I have previously covered the basics of programming in this post, where I explained how to tailor the repetition ranges of your workouts to your goals. To refresh your memory, if your main focus is gaining strength, you should be targeting 1-6 reps for 3-4 sets. If you are seeking hypertrophy (muscle growth) look for 6-12 reps for 4-5 sets. Finally, if your goal is muscular endurance hit 12-15 repetitions for 2-3 sets.
Generally, that advice works pretty well. However – and this is a big however – everyone is different, and just because your goal is muscle growth doesn’t mean you won’t see results from practicing your three rep max.
Personally, I have learnt the way my body responds to certain exercises, sets and repetitions. Not only is my body different to yours, each of my individual body parts optimally function at different ranges. For example, my back responds best to high repetitions, my chest originally grew in response to high rep training but has now evolved to a lower rep range, and my shoulders favour a high volume approach, while my legs prefer low rep training.
The best example I can give you is how I train my back. I never, ever target personal bests for my back training (excluding deadlifts and pull-ups). I can perform a seated cable row with the equivalent of three-quarters of my bodyweight, but does that mean I ever do? No. Most of my cable rows are 25 kilograms (55 pounds). Even by adding one extra plate, taking the total to 30 kilos, I feel like I lose almost all the pump and squeeze in my back.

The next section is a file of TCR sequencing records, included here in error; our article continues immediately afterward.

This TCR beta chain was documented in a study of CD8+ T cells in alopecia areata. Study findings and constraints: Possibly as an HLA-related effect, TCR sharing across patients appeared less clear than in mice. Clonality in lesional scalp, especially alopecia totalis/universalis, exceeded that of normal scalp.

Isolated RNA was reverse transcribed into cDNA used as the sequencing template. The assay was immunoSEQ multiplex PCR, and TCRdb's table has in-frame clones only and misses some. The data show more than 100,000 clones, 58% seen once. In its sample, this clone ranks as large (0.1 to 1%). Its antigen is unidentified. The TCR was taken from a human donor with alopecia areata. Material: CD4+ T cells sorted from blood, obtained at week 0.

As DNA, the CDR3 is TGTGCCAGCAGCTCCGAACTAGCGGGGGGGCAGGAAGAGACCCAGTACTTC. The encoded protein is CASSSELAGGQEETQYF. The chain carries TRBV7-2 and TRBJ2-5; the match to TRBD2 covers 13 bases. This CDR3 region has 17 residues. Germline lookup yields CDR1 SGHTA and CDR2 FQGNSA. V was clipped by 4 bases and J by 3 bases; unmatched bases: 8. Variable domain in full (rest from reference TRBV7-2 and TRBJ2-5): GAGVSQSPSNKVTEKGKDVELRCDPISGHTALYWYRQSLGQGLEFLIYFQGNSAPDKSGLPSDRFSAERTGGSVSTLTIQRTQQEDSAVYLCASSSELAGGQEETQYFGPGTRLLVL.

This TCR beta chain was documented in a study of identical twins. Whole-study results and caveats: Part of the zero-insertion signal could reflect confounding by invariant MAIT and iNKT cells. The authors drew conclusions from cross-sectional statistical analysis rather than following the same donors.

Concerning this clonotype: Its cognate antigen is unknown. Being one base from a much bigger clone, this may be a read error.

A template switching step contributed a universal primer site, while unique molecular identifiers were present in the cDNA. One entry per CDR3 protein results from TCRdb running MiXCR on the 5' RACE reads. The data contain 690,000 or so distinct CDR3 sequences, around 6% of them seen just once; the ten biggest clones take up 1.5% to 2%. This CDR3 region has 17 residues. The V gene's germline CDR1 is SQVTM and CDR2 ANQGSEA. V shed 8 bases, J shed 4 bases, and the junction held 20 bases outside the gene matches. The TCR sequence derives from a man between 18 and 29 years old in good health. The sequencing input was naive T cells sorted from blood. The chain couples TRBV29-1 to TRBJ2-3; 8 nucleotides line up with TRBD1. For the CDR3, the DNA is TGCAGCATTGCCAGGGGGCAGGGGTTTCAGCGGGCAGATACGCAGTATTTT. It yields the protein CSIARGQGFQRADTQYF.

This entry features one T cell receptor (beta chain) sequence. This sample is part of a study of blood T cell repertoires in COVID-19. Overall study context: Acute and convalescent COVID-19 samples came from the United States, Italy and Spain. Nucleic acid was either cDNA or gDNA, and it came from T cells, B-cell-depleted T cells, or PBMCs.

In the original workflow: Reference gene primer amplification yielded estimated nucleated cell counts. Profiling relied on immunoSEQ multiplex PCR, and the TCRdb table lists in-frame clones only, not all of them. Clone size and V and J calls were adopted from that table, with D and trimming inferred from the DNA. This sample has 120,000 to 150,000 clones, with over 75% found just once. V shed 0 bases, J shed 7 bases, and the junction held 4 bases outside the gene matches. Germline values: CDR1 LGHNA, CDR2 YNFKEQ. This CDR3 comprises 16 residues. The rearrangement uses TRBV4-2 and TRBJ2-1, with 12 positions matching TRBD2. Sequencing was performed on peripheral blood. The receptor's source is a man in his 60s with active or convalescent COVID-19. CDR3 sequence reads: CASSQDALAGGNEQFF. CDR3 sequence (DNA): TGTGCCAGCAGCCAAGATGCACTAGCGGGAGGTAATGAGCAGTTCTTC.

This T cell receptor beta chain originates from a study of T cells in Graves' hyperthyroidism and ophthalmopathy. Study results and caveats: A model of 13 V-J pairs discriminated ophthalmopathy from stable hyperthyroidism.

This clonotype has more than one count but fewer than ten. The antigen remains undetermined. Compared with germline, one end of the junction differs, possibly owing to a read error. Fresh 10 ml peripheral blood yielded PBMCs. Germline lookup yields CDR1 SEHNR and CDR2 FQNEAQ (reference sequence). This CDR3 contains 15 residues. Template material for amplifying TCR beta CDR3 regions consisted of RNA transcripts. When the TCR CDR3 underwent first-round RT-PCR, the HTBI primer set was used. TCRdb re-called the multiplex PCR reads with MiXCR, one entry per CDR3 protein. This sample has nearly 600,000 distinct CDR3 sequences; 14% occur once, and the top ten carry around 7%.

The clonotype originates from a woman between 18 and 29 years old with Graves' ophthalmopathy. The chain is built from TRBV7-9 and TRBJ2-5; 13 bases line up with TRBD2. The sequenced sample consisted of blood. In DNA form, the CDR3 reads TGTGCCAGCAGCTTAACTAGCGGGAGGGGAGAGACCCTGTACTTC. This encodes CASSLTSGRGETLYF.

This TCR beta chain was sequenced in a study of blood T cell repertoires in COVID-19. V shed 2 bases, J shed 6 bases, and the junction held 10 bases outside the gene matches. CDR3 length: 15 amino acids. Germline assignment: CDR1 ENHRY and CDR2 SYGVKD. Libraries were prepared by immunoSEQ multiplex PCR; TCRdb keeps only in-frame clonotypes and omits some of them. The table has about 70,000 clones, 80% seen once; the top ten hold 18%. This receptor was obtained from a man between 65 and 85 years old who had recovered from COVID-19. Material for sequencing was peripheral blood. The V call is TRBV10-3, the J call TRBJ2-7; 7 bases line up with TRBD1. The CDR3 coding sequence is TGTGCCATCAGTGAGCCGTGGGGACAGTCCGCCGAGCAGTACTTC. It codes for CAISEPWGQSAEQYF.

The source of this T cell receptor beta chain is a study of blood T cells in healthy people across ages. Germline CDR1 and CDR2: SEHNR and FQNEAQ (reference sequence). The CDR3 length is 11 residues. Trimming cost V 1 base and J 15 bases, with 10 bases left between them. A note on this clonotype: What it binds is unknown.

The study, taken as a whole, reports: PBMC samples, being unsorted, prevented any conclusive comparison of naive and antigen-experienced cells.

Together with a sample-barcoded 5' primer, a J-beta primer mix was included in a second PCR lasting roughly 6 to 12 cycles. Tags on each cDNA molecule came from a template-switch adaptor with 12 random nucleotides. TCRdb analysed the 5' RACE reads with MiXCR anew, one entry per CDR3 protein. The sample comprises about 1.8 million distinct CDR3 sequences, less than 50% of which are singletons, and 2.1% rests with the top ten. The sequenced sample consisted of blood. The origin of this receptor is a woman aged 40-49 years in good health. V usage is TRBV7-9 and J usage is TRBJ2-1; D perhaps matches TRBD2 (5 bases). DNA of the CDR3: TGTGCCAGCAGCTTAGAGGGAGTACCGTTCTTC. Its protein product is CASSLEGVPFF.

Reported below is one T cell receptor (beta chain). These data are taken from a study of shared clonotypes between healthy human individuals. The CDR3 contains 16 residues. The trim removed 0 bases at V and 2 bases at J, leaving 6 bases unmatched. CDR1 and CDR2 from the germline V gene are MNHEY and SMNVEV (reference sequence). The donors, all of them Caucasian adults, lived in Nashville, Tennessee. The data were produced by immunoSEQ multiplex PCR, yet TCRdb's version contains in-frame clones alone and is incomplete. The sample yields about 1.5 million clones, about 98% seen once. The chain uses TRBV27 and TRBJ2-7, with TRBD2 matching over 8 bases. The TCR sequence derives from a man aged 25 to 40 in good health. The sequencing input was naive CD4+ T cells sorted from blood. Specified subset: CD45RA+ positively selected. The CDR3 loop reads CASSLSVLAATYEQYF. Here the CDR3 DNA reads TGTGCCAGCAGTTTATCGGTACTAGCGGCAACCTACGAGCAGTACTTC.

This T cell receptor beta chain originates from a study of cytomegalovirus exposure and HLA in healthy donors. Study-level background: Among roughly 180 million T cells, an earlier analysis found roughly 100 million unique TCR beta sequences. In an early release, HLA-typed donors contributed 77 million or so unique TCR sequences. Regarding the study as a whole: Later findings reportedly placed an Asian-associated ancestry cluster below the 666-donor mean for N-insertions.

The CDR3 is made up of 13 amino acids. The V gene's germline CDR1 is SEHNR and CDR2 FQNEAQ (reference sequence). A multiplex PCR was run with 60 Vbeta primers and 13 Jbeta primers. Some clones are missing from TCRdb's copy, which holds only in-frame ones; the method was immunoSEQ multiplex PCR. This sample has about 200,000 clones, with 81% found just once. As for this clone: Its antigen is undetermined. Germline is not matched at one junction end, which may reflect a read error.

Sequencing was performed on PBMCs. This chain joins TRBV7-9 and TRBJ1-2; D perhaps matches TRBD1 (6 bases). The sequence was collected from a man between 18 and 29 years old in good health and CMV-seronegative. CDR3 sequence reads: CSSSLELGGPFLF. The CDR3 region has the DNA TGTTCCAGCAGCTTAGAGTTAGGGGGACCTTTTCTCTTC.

For me, most of the results I see in my back are purely the result of squeezing and having a perfect mind muscle connection. The back is the only muscle group you can’t see when you train it, so it is incredibly important to develop a sense for what is going on in the muscles. I typically target 10-15 reps, but mostly 12, for all my back exercises. I often close my eyes – I might look like a weirdo, but at least I can zero in on what’s happening. At the end of each and every rep, I squeeze my lats and shoulder blades for one second.
I get much more benefit from training this way, as opposed to maxing out and engaging other muscle groups to execute the lift, which not only risks injury but also overinflates my ego.
Even though I’m not regularly pushing my max weights, my strength has improved. As you may know, I have made it my goal to complete at least one unassisted chin-up by mid-April. I have been doing a mixture of assisted chins and negatives approximately three times a week since last month.
I honestly cannot believe how much stronger I have already become. I’m now releasing my negatives in 10 seconds (when before I would drop down in about 1.5 seconds!) and last Wednesday I managed a half chin up on my own – I jumped to the half-way position and pulled myself the rest of the way up. Because of a few setbacks with my training, I may not achieve a full unassisted chin-up by mid-April but I’m confident it will be done by the end of the month. Plus, my new gym doesn’t have an assisted machine so I better learn quickly!
The moral of the story is that it is so, so important to experiment with what works for you. Find a trainer that knows what they are doing and will understand how your body responds, rather than one who will just give you the same rep ranges over and over again. If you feel confident enough, you can even try writing your own program.
What kind of repetition range do you usually target? Do you find it varies for different muscle groups?